Alderman proposes watchmen department

By Darryl Holliday

The term “forensic audit” is mildly deceptive, though according to a growing number of city and state leaders, it could be exactly what Chicago needs.

Alderman Scott Waguespack (32nd Ward) has most recently elevated the issue of a comprehensive audit through calls to open Chicago’s books.

According to Adam Andrzejewski, founder and CEO of For the Good of Illinois, the issue is poised to be an important factor in upcoming state and city elections.

“A forensic audit would do all of the fact finding and legal exploratory work that prosecutors could then use to prosecute corruption and clean up the state,”

Andrzejewski said.

The audit is largely about finding any proof that could be used in court, depending on irregularities—if any are found.

Associate professor William Kresse, director of the Saint Xavier University Center for the Study of Fraud and Corruption, said the term has been “bandied about.” However Kresse put forth a more specific definition: “Internal audits with proactive fraud examination components.”

All of the terms basically amount to the same thing—a labor and resource intensive analysis of city spending.

“The nuts and bolts [of the proposal] would essentially be pulling together an independent budget office to go through contracts and departments, and have auditors go through to see if they can find ways to root out waste, inefficiency and any corruption that’s in some of these contracts, or in some of the ways that we run the city,” Waguespack said.

The audit called for by Waguespack would focus largely on the Daley administration—especially the mayor’s complicated Tax Increment Financing funds.

According to Joe Ferguson, Chicago’s inspector general, the TIF funds have “very little transparency in standards, protocol and tracking.”

Andrzejewksi said the TIF funds would be “an outstanding place to start

an audit.”

Recently, the Office of the Inspector General, a six-person staff charged with the proactive identification of waste for a city budgeted at more than $6 billion a year, found one particular TIF fund in which an account that had been completely closed out contained $1.2 million in taxpayer money. According to Ferguson, the money had been sitting unbeknownst to anyone for three years and was eventually redirected back to the city.

This is exactly the sort of waste an internal audit aims to prevent.

“If we continue to do business the way [Mayor Richard M. Daley] has done over the last 20 years, then we will be broke,“ Waguespack said. “We will become insolvent.”

Likely the most agreeable part of any forensic audit to city residents is that when done right, it pays for itself.

A forensic audit for a city the size of Chicago might cost a couple of million dollars, according to Kresse, but assuming the inspector general is independent of political influences, he said in the short and long runs it should save taxpayers money.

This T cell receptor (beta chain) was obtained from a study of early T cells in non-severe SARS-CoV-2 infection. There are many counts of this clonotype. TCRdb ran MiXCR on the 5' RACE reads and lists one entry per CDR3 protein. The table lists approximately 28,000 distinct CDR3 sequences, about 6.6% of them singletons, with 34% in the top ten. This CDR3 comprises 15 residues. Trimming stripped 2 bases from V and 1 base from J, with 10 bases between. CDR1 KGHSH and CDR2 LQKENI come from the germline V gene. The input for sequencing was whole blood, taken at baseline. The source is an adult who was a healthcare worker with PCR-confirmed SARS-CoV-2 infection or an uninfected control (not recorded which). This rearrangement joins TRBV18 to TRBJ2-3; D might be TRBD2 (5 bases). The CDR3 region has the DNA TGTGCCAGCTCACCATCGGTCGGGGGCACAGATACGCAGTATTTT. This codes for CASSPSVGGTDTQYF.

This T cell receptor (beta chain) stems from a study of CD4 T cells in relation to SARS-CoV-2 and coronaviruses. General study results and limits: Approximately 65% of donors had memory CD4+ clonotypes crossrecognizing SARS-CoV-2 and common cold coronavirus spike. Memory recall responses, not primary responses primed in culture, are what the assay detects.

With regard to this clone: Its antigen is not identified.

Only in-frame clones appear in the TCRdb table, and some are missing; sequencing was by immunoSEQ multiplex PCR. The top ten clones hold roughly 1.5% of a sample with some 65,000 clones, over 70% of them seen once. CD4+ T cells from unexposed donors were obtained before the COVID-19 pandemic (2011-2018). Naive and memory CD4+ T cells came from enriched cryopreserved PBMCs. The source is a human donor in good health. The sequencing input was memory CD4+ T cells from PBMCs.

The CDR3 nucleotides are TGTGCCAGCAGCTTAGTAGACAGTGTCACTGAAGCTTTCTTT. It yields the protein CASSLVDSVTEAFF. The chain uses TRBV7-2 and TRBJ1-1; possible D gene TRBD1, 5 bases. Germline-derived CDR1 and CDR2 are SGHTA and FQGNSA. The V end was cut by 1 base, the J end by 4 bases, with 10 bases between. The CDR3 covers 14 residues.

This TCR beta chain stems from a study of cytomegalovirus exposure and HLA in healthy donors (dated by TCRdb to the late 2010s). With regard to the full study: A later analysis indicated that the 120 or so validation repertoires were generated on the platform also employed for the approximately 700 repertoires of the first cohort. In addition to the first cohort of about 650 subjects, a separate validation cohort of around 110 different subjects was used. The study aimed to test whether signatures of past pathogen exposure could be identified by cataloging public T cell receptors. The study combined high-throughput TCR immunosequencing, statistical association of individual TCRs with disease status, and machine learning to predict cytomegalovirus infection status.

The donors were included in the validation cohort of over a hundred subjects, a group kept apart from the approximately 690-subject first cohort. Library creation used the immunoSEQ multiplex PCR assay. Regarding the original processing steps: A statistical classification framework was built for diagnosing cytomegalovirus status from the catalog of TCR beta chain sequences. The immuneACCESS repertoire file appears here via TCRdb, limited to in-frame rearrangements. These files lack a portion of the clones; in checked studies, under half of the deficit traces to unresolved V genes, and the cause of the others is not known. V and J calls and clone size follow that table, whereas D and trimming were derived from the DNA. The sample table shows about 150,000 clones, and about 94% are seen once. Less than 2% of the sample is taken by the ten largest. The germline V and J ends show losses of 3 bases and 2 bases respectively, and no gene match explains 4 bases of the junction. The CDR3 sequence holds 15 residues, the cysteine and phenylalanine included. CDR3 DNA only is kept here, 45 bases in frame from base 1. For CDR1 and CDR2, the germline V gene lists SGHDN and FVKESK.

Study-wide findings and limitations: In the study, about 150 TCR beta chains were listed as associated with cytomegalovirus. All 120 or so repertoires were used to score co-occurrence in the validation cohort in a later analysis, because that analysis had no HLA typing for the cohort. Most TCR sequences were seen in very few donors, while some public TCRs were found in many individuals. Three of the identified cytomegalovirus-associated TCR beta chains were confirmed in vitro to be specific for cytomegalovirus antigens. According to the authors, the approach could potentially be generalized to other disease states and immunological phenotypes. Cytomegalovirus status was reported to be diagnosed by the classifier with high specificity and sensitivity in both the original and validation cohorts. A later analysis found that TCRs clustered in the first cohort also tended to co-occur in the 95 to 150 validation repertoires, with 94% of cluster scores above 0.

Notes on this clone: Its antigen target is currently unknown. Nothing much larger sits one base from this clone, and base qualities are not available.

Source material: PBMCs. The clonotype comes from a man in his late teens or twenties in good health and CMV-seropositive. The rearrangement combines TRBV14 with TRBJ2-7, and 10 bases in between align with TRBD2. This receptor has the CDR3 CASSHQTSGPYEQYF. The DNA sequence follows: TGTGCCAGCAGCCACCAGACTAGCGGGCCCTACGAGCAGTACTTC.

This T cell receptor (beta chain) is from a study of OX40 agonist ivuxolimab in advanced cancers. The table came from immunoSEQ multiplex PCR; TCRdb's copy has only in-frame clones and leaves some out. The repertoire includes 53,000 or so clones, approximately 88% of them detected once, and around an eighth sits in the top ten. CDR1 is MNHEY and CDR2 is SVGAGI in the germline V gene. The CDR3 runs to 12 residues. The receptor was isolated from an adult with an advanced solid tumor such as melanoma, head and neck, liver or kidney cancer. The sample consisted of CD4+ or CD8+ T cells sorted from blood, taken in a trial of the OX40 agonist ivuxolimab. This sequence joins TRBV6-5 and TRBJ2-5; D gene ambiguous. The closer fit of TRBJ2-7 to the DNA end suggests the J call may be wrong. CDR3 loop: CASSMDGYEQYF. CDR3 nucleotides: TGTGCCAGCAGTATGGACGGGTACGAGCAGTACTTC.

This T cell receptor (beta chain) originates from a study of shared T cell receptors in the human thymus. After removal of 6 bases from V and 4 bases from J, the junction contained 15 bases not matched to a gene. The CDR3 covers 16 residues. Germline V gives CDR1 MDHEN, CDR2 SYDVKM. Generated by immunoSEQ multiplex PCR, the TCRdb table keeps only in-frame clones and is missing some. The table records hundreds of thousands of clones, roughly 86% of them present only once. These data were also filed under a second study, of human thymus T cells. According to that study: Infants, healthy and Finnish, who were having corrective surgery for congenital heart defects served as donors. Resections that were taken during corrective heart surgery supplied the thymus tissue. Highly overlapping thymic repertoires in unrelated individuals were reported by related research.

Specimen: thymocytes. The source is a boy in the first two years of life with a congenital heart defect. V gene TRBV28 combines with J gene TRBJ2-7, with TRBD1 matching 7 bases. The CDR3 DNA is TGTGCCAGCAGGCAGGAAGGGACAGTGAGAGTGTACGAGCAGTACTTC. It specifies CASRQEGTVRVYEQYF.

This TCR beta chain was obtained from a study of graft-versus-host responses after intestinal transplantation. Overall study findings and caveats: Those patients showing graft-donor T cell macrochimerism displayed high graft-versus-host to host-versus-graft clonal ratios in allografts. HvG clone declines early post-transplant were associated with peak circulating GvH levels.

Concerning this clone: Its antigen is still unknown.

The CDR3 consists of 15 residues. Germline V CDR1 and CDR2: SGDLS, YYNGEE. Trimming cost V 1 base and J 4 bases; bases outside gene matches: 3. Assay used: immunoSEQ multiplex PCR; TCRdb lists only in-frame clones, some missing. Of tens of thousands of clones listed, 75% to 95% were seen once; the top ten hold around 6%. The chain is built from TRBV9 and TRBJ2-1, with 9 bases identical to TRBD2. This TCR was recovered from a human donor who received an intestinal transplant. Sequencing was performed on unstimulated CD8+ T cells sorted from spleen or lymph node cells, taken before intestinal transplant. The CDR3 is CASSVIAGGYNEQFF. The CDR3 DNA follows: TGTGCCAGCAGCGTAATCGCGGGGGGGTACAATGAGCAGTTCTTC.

The Office of the Inspector General is indeed independent of partisan politics, according to Ferguson. Though appointed by the mayor, the inspector general’s term is not tied to the mayor’s tenure. In fact, it is one of the few city positions in which the office holder cannot be removed at will.

“If I’m politically influenced, I should be drummed out of office,” Ferguson said.

Though Waguespack concludes that Daley would never allow a forensic audit, he said he believes the audit would “absolutely” find aspects of city administration that could be made more efficient, in order to save money through cutting corruption and wasteful spending.

With what Kresse calls a “woefully underfunded” Chicago Inspector General’s office, Waguespack’s call for a nonpartisan independent budget office is receiving attention from both political sides.

Andrzejewski, a republican, attempted a similar approach in March with the Forensic Audit Act (HR 1057), which focused on the Illinois State budget. However, the act was defeated along partisan lines.

Waguespack argues his proposal for a comprehensive audit wouldn’t be a one-time only review but would occur annually.

He also cited a new 10-year contract between Lollapalooza and with a private company represented by Daley’s nephew, Mark Vanecko as “the kind of stuff that needs to be looked at.”

Considering Chicago’s history—for example, in the last 38 years, 29 current and former Chicago alderman have been sentenced to prison—the list of sources where fraud and/or corruption may be found could be extensive.

“Audit is one word for it, but it’s essentially getting down to the nitty-gritty,”

Waguespack said.

In the long run, residents will decide if such an audit is in the city’s best interest. An opening for mayor, along with the upcoming election season, could provide the opportunity for enhanced transparency.

“[A forensic audit] is more than just trying to locate someone who’s driving a city car to his vacation home,” Kresse said. “This can have much wider implications in the way people behave within the city and government.”

According to Ferguson, there’s a place where auditing for the city is already

being done.

“If we are serious about believing that more of it needs to be done, it’s a simple fix: Give the inspector general’s office more resources to do it,” Ferguson said.